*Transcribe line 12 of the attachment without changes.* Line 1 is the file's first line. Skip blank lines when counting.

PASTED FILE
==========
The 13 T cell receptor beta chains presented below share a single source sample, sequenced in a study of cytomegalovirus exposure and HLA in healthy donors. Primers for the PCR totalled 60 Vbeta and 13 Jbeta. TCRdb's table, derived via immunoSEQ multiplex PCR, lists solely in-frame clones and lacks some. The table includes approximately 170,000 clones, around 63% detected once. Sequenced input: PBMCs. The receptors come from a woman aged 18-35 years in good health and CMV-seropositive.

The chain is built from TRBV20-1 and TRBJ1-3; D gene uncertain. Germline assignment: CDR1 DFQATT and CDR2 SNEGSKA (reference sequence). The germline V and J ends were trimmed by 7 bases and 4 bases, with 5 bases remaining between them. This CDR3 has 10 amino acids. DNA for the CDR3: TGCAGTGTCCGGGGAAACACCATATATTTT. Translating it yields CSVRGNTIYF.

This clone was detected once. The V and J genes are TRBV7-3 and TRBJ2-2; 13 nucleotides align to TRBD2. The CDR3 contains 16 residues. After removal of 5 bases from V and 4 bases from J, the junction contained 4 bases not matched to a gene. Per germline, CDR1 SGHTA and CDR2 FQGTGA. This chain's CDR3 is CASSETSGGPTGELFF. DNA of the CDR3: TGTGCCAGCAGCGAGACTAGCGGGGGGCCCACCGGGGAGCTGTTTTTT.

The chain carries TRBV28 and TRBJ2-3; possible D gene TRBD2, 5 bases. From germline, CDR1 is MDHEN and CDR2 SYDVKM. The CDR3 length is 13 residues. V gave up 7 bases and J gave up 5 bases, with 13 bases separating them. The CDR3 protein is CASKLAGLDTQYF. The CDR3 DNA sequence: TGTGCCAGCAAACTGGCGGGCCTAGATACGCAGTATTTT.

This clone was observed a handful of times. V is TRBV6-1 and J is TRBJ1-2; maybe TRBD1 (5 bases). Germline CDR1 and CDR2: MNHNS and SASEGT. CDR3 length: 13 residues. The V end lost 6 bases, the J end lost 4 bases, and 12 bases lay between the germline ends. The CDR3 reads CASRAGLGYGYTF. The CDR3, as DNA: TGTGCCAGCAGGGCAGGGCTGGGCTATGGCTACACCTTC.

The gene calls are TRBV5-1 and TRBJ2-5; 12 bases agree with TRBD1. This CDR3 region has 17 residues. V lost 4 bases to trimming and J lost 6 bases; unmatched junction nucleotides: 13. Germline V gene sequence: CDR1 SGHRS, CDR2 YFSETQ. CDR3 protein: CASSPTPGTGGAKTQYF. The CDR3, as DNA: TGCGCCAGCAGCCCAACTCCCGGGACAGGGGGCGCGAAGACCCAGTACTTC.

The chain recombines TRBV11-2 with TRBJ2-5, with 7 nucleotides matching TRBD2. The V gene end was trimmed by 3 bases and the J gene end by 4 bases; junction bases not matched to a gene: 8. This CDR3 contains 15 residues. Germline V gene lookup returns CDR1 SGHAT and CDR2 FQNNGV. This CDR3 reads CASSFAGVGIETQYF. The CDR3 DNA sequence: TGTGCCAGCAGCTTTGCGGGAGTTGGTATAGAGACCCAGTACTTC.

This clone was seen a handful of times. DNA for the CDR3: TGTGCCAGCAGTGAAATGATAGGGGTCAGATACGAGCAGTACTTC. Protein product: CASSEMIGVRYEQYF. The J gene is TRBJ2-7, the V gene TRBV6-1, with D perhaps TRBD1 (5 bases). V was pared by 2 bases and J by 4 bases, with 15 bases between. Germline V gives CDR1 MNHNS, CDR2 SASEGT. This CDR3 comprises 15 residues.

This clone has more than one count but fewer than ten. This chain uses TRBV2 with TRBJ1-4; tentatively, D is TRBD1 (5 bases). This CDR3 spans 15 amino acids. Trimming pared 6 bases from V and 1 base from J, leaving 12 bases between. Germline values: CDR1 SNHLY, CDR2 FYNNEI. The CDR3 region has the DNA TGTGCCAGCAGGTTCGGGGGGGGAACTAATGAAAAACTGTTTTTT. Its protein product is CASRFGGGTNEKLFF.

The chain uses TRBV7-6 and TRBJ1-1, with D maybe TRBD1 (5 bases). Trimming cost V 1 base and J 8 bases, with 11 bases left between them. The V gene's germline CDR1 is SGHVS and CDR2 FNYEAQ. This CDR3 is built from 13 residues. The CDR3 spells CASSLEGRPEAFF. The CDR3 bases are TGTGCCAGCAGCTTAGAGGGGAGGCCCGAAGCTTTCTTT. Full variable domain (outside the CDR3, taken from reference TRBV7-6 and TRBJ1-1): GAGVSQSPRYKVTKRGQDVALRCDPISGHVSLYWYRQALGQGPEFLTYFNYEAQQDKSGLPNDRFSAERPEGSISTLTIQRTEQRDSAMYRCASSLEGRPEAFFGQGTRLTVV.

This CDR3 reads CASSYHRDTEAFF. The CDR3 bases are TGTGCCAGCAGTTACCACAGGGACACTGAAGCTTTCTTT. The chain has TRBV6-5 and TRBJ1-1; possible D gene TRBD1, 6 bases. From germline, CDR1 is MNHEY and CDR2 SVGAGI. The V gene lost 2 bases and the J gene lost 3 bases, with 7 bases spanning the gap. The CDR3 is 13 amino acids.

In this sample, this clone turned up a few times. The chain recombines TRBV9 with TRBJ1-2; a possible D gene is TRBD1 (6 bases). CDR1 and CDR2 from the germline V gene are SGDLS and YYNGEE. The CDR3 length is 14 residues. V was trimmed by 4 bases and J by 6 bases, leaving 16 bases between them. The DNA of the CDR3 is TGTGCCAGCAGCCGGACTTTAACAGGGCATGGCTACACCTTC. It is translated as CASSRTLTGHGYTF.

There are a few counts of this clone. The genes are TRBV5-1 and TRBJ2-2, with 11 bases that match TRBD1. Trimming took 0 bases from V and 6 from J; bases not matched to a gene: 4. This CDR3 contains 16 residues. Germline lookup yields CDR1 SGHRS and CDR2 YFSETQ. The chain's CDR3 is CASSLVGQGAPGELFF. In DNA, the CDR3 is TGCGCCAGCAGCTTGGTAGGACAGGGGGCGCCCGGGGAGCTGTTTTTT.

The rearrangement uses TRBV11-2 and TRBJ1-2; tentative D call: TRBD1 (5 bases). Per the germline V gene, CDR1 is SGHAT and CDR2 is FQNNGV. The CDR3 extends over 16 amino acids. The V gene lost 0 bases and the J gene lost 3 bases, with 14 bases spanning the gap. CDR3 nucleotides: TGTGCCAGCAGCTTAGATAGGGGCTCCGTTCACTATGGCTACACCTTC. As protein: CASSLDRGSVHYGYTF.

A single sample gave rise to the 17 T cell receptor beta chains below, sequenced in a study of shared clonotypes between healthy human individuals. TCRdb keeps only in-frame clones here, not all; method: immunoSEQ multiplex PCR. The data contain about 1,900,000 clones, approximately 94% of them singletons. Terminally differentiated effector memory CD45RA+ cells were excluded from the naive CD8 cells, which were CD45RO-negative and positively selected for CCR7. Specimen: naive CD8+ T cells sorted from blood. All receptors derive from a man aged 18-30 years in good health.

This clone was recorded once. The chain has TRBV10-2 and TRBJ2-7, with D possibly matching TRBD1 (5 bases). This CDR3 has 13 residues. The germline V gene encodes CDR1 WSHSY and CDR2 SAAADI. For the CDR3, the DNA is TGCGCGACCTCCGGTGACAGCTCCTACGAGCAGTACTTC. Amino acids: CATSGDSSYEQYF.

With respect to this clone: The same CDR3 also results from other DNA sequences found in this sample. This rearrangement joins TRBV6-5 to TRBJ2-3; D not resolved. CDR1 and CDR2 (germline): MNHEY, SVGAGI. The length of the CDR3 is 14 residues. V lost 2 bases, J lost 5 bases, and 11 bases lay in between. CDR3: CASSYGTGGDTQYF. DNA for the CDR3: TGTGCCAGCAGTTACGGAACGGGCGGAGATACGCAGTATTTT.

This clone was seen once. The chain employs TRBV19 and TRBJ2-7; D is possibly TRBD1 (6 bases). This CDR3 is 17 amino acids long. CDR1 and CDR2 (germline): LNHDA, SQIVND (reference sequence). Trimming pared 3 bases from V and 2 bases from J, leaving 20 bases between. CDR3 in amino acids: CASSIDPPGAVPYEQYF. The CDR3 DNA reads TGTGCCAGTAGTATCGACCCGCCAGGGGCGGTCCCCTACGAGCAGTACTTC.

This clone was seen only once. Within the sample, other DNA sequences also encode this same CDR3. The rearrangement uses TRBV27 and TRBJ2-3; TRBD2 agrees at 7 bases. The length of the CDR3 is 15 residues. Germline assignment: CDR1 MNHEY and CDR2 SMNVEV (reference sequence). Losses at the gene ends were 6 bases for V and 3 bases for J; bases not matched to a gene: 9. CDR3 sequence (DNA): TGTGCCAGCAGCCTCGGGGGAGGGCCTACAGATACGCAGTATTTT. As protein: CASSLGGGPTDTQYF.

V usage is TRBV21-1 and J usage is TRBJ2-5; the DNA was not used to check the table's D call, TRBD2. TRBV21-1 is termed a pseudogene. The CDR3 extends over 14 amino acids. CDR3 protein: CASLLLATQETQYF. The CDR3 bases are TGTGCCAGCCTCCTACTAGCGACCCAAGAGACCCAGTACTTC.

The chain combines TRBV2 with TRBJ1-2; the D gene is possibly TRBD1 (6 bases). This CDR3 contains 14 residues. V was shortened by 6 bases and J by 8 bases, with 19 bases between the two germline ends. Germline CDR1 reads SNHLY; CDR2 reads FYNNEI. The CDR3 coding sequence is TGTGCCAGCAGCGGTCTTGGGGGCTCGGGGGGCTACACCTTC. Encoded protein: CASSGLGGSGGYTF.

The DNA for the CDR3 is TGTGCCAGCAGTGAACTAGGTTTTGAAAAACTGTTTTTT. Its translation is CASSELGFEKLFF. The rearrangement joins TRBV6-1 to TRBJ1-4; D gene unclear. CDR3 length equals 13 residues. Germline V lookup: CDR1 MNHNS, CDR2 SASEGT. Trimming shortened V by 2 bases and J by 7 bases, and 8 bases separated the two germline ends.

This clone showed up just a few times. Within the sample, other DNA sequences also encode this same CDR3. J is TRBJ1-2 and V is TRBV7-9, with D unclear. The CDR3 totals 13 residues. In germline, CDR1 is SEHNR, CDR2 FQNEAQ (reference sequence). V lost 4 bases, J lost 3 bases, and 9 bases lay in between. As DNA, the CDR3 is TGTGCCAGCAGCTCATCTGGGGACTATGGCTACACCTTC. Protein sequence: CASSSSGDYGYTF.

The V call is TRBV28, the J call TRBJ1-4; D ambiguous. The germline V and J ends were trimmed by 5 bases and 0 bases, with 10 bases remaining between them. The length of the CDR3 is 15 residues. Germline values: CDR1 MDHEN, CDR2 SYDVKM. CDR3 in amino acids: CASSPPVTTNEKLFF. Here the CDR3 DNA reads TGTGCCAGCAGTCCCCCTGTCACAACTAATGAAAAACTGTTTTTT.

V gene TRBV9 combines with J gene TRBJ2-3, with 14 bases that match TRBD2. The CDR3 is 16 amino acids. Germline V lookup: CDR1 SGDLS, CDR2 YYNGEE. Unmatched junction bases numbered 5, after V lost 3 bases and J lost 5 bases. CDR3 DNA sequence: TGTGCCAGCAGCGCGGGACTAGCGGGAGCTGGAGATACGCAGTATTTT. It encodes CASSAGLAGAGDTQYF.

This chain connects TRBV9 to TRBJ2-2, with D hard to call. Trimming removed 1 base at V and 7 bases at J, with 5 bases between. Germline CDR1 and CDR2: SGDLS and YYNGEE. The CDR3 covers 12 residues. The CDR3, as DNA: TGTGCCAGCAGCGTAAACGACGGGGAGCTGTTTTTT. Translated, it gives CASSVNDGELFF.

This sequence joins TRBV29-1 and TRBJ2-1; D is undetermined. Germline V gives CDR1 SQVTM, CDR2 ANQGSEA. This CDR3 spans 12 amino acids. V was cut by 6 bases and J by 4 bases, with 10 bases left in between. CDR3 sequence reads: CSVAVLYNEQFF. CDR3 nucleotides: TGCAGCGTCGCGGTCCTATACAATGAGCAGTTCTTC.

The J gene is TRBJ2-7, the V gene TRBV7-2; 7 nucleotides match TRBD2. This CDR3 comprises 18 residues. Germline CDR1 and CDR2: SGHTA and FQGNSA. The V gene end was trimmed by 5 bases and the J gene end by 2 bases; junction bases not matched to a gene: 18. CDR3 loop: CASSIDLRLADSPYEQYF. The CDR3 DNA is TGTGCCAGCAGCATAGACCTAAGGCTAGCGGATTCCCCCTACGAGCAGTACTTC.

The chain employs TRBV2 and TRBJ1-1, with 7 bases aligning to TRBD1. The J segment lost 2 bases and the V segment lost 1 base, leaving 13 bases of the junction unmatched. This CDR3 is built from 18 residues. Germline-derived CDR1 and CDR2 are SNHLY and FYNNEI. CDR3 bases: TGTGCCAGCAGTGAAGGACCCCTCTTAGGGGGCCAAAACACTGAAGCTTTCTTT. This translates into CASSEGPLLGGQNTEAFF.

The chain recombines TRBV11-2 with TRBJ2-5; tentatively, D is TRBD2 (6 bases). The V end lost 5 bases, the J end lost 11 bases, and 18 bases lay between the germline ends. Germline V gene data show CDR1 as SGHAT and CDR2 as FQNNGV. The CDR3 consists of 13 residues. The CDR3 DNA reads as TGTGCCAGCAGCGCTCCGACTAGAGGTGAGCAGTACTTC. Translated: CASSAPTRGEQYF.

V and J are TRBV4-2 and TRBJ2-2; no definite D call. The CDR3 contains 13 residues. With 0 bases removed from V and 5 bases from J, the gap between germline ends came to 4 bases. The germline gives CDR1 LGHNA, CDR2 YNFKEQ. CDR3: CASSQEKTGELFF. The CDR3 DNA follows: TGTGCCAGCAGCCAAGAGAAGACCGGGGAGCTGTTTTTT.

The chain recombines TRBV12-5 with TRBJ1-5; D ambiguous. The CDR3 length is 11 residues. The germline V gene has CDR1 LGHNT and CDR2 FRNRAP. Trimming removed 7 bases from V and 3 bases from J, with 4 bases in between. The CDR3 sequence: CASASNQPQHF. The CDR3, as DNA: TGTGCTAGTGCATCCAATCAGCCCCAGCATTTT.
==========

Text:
In this sample, this clone turned up a few times. The chain recombines TRBV9 with TRBJ1-2; a possible D gene is TRBD1 (6 bases). CDR1 and CDR2 from the germline V gene are SGDLS and YYNGEE. The CDR3 length is 14 residues. V was trimmed by 4 bases and J by 6 bases, leaving 16 bases between them. The DNA of the CDR3 is TGTGCCAGCAGCCGGACTTTAACAGGGCATGGCTACACCTTC. It is translated as CASSRTLTGHGYTF.